and New Zealand. Australia ’s output growth was much higher than that of the U.S. and New Zealand during the recent
global financial crisis, which probably explains the different responses of
monetary policy. The interest rate differential between New Zealand and
Australia varies a lot more than that between New Zealand and the U.S. And that this variation explains why the UIP holds better between New Zealand and Australia compared to the New Zealand - U.S. and Australia-U.S. cases.

Figure 3

Figure 4

[1] Meese, R. and K. Rogoff,
1983a, Empirical Exchange Rate Models of the Seventies: Do They Fit Out of
Sample?, Journal of International Economics, 14, 3-24.

Meese, R. and K. Rogoff, 1983b, The Out-of-Sample Failure of Empirical Exchange Rate Models: Sampling Error or Misspecification? In Jacob Frankel, edUniversity of Chicago Press.

Flood, Robert P. and Rose, Andrew K., 1995, Fixing Exchange Rates A Virtual Quest for Fundamentals, Journal of Monetary Economics, Elsevier, vol. 36(1), pages 3-37, August.

[2] TheNew Zealand
data are taken from the Reserve Bank of New Zealand , the Australian data
are from the Reserve Bank of Australia
and the U.S.
data are from the Federal Reserve Bank of St
Louis .

[3] The correlation is 0.008.

[4] The standard deviation of the interest rate differential is 0.01 while the standard deviation of the exchange rate is high, 0.20.

[5] It is 37 percent, and the correlation between the inflation differential and the depreciation rate is -41 percent.

[6] Future oil price contracts (Brent , NY
light, Oman
crude etc.) have been falling steadily over time. This trend might be a good
predictor of the future trend of the U.S. dollar. Hence, the Kiwi dollar might
depreciate against the U.S. dollar in the coming year.

[7] The standard deviation of the interest rate differential is 0.01 and that of the exchange rate is 0.05, which are closer than those in the case of the U.S. dollar.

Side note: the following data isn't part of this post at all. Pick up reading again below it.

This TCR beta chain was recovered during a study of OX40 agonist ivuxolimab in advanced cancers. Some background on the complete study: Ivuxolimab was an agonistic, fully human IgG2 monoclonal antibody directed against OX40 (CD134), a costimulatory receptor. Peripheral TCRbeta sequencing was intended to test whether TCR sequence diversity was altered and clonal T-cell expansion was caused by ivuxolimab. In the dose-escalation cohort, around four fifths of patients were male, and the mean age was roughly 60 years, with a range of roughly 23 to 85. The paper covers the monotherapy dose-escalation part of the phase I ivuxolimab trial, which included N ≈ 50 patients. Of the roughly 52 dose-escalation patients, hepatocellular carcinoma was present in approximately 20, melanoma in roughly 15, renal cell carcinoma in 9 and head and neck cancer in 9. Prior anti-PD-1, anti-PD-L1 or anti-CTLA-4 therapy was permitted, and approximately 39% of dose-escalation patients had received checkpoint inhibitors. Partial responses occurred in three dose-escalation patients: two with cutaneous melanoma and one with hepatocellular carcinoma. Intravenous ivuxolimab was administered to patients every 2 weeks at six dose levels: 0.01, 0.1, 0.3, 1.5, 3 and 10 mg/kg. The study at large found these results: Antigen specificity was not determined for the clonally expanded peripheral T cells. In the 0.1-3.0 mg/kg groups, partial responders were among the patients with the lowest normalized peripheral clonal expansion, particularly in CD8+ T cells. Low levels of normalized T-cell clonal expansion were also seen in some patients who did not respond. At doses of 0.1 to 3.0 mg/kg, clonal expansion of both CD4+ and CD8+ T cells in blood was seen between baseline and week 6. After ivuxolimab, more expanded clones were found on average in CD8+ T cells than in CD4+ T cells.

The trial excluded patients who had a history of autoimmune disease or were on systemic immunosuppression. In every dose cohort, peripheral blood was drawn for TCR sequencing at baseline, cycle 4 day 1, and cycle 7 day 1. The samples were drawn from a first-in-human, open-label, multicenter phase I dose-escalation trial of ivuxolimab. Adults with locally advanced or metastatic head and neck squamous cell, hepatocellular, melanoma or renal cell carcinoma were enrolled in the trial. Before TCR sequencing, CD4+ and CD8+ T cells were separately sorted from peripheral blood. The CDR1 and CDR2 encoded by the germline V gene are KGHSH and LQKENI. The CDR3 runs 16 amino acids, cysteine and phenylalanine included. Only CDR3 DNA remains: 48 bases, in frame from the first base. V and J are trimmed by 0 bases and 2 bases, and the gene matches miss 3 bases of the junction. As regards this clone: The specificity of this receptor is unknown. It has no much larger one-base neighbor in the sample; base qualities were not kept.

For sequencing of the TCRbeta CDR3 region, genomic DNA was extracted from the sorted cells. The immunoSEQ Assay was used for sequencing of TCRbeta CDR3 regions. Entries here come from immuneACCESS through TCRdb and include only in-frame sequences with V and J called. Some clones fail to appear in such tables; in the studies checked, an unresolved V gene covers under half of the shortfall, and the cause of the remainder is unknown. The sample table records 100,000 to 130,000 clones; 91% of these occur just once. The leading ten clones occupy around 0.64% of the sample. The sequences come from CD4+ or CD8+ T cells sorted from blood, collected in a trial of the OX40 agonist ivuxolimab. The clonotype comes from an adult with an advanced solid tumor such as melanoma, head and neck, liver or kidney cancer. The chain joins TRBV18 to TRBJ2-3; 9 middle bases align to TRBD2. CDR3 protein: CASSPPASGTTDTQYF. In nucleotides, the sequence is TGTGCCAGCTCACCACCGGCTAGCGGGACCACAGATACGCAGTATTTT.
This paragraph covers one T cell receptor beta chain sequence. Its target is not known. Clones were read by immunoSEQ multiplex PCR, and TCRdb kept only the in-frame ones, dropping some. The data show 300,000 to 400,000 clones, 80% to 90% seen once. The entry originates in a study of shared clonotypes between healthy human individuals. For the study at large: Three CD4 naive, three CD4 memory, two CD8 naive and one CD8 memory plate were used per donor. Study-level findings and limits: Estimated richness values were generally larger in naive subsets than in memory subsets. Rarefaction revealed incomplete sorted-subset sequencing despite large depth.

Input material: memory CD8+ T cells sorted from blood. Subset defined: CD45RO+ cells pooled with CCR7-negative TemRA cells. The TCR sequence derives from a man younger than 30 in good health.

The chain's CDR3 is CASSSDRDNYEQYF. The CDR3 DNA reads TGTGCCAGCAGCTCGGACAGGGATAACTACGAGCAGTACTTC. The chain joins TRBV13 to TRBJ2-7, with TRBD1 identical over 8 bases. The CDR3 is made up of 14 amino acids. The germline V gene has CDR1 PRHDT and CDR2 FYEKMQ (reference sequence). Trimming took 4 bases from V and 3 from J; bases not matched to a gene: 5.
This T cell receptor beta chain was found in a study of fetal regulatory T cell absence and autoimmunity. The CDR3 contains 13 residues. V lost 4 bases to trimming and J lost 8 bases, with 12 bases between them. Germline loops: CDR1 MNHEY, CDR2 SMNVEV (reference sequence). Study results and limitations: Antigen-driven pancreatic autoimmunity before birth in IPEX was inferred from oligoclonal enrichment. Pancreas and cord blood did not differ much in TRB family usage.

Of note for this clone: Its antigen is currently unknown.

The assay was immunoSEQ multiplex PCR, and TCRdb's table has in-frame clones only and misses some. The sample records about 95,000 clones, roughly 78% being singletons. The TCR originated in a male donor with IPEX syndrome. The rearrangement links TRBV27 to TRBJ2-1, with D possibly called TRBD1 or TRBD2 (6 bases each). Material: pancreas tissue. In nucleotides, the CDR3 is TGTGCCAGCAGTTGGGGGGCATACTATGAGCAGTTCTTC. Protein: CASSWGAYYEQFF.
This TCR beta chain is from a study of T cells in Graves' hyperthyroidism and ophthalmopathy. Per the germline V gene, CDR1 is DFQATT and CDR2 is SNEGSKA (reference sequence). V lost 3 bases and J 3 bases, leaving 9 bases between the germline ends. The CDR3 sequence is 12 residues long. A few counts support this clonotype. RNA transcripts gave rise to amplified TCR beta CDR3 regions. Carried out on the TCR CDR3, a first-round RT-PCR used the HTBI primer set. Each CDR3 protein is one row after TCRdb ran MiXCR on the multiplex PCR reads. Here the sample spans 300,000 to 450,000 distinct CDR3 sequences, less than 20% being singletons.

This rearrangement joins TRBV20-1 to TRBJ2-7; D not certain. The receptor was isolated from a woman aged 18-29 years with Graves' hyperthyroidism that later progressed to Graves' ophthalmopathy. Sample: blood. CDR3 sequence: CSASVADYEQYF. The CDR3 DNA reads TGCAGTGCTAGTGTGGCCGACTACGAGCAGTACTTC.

[8] The correlation coefficient between the interest rate differential and the depreciation rate is 74 percent. Further, regressing the New Zealand 90-day interest rate (i) on a constant term, trend, and the Australian 90-day interest rate plus the depreciation rate (i*+d log (s)), where (d) is the difference operator, using Fully Modified OLS method, gives a slope coefficient that is insignificantly different from unity, and statistically insignificant constant term and trend.

[9] The correlation between output growth differential and the depreciation rate is 13 percent and that between the inflation rate differential and the depreciation is zero.

Meese, R. and K. Rogoff, 1983b, The Out-of-Sample Failure of Empirical Exchange Rate Models: Sampling Error or Misspecification? In Jacob Frankel, ed

*., Exchange Rates and International Macroeconomics,*Flood, Robert P. and Rose, Andrew K., 1995, Fixing Exchange Rates A Virtual Quest for Fundamentals, Journal of Monetary Economics, Elsevier, vol. 36(1), pages 3-37, August.

[2] The

[3] The correlation is 0.008.

[4] The standard deviation of the interest rate differential is 0.01 while the standard deviation of the exchange rate is high, 0.20.

[5] It is 37 percent, and the correlation between the inflation differential and the depreciation rate is -41 percent.

[6] Future oil price contracts (

[7] The standard deviation of the interest rate differential is 0.01 and that of the exchange rate is 0.05, which are closer than those in the case of the U.S. dollar.

[8] The correlation coefficient between the interest rate differential and the depreciation rate is 74 percent. Further, regressing the New Zealand 90-day interest rate (i) on a constant term, trend, and the Australian 90-day interest rate plus the depreciation rate (i*+d log (s)), where (d) is the difference operator, using Fully Modified OLS method, gives a slope coefficient that is insignificantly different from unity, and statistically insignificant constant term and trend.

[9] The correlation between output growth differential and the depreciation rate is 13 percent and that between the inflation rate differential and the depreciation is zero.